Tech as a Democratizing Force - The Rise of AI Facilitated Activism

A big part of crypto advocacy these days is digesting and responding to 100s of pages of dense proposed regulations before responding to them in comment periods, which give stakeholders an opportunity to have their views taken into consideration before the regs are finalized. Typically, how this process works for institutions is that they (i) have a vested stake or position and then (ii) punt on legwork and hire a law firm with specialists in the subject matter of the regs (securities law, tax law, administrative law etc) to draft nuanced arguments after a labor intensive process of reading and digesting the proposed regulations.

The few crypto advocates that we have are constantly put in a position where they need to respond to multiple overlapping agency calls for comments at any given time, which creates bandwidth constraints. In turn, it has made it difficult to come up with grassroots campaigns to generate broader education and response. However, crypto advocates have still long thought that crypto has immense (largely unrealized) potential to be able to leverage its internet native communities — if we can only get over issues around free riding on advocacy efforts and generational apathy toward political processes viewed as inherently unfair.

Enter technology as a democratizing force in the process – on this occasion, a number of advocacy organizations have banded together to come up with tech-based solutions to overcome barriers to participation — leveraging AI and other tools to help mobilize comments on the Treasury’s proposed crypto broker reporting regs.

Like anything/everything else in crypto, these efforts have sparked backlash. Most immediately the negative feedback has come from lawyers — not surprising as we lawyers are natural haters and many of us are also not immune from the basic CT need to engagement farm. In this case, the loudly voiced concerns parrot potential agency responses that would negatively impact the comment process. No good deed goes unpunished but I think it is worth addressing (and refuting) the criticism.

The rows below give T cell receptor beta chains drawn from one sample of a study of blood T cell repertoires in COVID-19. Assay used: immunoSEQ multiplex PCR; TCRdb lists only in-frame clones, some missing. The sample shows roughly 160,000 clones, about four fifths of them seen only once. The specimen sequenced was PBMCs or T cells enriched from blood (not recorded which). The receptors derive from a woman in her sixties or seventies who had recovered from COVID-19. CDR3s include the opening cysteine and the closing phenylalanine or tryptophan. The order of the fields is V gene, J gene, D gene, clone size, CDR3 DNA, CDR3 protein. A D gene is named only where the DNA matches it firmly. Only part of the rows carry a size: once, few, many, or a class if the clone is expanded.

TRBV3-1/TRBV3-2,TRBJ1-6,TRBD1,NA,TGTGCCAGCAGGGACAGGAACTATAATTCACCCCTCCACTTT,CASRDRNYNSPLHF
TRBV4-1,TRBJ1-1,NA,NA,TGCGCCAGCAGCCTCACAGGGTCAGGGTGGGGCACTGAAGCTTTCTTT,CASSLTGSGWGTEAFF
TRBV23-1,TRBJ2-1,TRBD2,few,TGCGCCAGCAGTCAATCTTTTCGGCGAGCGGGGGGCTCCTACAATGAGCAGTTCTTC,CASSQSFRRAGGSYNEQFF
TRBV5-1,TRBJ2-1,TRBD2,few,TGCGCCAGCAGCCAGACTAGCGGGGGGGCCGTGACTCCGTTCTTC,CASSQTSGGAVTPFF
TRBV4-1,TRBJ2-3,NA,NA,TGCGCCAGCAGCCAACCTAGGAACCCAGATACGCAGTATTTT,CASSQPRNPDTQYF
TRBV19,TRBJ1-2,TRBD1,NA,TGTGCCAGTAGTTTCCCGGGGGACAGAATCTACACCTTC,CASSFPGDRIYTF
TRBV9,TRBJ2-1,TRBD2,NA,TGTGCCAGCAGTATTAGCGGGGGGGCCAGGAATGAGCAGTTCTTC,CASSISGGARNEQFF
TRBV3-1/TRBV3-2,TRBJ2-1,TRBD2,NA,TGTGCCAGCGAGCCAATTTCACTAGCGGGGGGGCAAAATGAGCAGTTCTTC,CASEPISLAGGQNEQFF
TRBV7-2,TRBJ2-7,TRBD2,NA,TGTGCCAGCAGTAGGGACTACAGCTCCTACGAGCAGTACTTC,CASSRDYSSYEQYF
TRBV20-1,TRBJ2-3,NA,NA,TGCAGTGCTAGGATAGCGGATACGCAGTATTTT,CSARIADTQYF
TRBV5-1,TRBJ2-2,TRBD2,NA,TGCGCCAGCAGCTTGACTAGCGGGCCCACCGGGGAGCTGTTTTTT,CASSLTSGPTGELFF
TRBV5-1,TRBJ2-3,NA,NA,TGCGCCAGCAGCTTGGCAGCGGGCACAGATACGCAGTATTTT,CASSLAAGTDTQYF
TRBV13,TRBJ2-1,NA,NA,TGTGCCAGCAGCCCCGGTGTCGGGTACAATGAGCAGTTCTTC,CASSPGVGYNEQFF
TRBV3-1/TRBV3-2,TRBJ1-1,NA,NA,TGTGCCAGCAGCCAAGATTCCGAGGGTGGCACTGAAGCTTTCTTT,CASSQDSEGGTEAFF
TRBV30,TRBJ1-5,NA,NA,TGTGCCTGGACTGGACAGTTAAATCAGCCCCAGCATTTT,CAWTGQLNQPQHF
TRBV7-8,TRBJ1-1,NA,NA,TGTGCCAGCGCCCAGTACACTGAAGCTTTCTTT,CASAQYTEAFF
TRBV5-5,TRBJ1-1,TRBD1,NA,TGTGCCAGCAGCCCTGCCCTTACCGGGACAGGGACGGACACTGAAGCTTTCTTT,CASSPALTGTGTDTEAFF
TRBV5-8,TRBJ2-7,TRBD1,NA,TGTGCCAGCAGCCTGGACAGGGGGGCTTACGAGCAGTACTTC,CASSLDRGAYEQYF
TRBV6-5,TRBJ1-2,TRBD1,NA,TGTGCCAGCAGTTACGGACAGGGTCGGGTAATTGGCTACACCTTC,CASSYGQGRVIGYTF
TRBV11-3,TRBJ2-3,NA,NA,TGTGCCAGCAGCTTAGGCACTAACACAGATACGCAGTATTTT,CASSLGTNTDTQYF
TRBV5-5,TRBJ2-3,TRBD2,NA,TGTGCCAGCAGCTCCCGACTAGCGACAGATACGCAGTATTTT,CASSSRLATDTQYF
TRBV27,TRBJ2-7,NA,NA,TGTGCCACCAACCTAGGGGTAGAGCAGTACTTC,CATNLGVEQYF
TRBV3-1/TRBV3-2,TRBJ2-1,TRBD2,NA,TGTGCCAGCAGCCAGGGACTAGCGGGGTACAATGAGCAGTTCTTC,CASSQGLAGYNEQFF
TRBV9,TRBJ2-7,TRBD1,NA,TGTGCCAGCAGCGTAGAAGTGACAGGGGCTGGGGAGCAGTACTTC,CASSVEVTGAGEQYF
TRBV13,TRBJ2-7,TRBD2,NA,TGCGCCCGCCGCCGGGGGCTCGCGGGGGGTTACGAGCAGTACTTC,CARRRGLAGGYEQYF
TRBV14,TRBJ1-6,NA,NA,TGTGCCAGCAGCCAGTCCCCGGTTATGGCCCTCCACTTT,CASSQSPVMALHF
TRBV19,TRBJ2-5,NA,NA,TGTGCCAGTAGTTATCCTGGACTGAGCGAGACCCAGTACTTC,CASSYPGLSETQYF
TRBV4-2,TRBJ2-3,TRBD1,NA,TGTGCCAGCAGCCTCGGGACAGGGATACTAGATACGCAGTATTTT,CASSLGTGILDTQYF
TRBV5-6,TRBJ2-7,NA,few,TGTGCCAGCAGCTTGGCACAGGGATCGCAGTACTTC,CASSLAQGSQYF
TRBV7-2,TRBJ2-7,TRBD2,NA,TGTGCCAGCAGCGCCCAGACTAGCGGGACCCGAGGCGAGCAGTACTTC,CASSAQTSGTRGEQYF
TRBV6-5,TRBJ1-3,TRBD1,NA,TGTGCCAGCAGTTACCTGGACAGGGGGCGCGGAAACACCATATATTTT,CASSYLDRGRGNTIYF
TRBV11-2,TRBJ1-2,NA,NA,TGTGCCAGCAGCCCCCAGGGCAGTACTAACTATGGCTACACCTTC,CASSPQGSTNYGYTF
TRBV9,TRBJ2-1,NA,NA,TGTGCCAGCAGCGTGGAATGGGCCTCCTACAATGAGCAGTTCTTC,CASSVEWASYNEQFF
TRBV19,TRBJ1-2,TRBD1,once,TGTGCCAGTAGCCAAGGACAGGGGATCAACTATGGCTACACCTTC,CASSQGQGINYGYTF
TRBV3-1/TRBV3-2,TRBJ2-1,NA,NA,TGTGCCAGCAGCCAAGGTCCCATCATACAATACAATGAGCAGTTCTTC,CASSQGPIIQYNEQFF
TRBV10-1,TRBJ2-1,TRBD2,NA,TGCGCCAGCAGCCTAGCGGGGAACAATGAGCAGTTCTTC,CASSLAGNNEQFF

Specifically, after the AI tool hit Twitter, some lawyers insinuated (among other things) that the use of AI will negatively impact an agency’s obligations under the APA to review each comment letter individually (as is the current obligation) because it amounts to a DDOS attack of the process. The agencies already typically batch form letters and treat them as a single issue to address – the use of AI might create an argument for them to dismiss the letters based on commonalities. To this, I would argue that it is pretty hard to see a path where agencies operating in bad faith would need an excuse to review and respond less than they already do (court is already the only remedy here). But for agencies that interact with stakeholders in good faith, the system should not be dependent on a base level of 99% apathy.

Drilling down into how this AI tool came about, (i) literal tax experts read the regulations, (ii) discussed them at length with industry stakeholders, (iii) produced tailored arguments and then (iv) devs produced a tool and fed those arguments into a tool capable producing hundreds of varying stances and that lets the user/commenter to choose the specific concerns they have with the proposed regs that relate to their own personal interests — really not so different from hiring someone else to hold the pen to articulate your views / concerns in the context of the regulations. The user is also able to set the tone of the comments out of a variety of options (as well as the strength of the tone) to further personalize & is able to review and polish before submitting — not so different from the current process. The product is a text file which is then fully editable by the user to further tailor as needed prior to submission.

In reality, the tool is not a DDOS attack; it is a means of democratizing the existing process by making commenting/participating more accessible to a broader group of citizens, both from a time-spend and economic perspective. So, net, I would argue that lawyers might have a reason to concern-troll because the robots are taking our jobs (!!) but tools that facilitate broader access to citizens to have their views heard are sorely needed. If the government needs to adapt to constructively process more inputs and concerns from a broader group of impacted constituents, that is a positive thing. 

But before you leave — let me use this opportunity to ask that you please consider submitting a comment if you haven’t already (whether AI assisted or made from scratch) before the October 30 deadline.

Try the AI tool here to submit your own comment:

Comments are available for review here:

Leave your comment...

If anyone uses the tool, let me know how it went for you - there is a team still working on improvements.

worked well for me!

It's really cool to hear how the bot was made using various stakeholder arguments. The tool itself was very easy to use and produced a thoughtful & strong response (in less than 1 min). Big shoutout to the whole LeXpunK Army and their efforts to push this space forward.

I used it - worked great! It was shockingly easy to generate the content for submission.

Thanks to lawyer frens @MeatEsq and @larryflorio for letting me bounce this post off of you and for the helpful edits.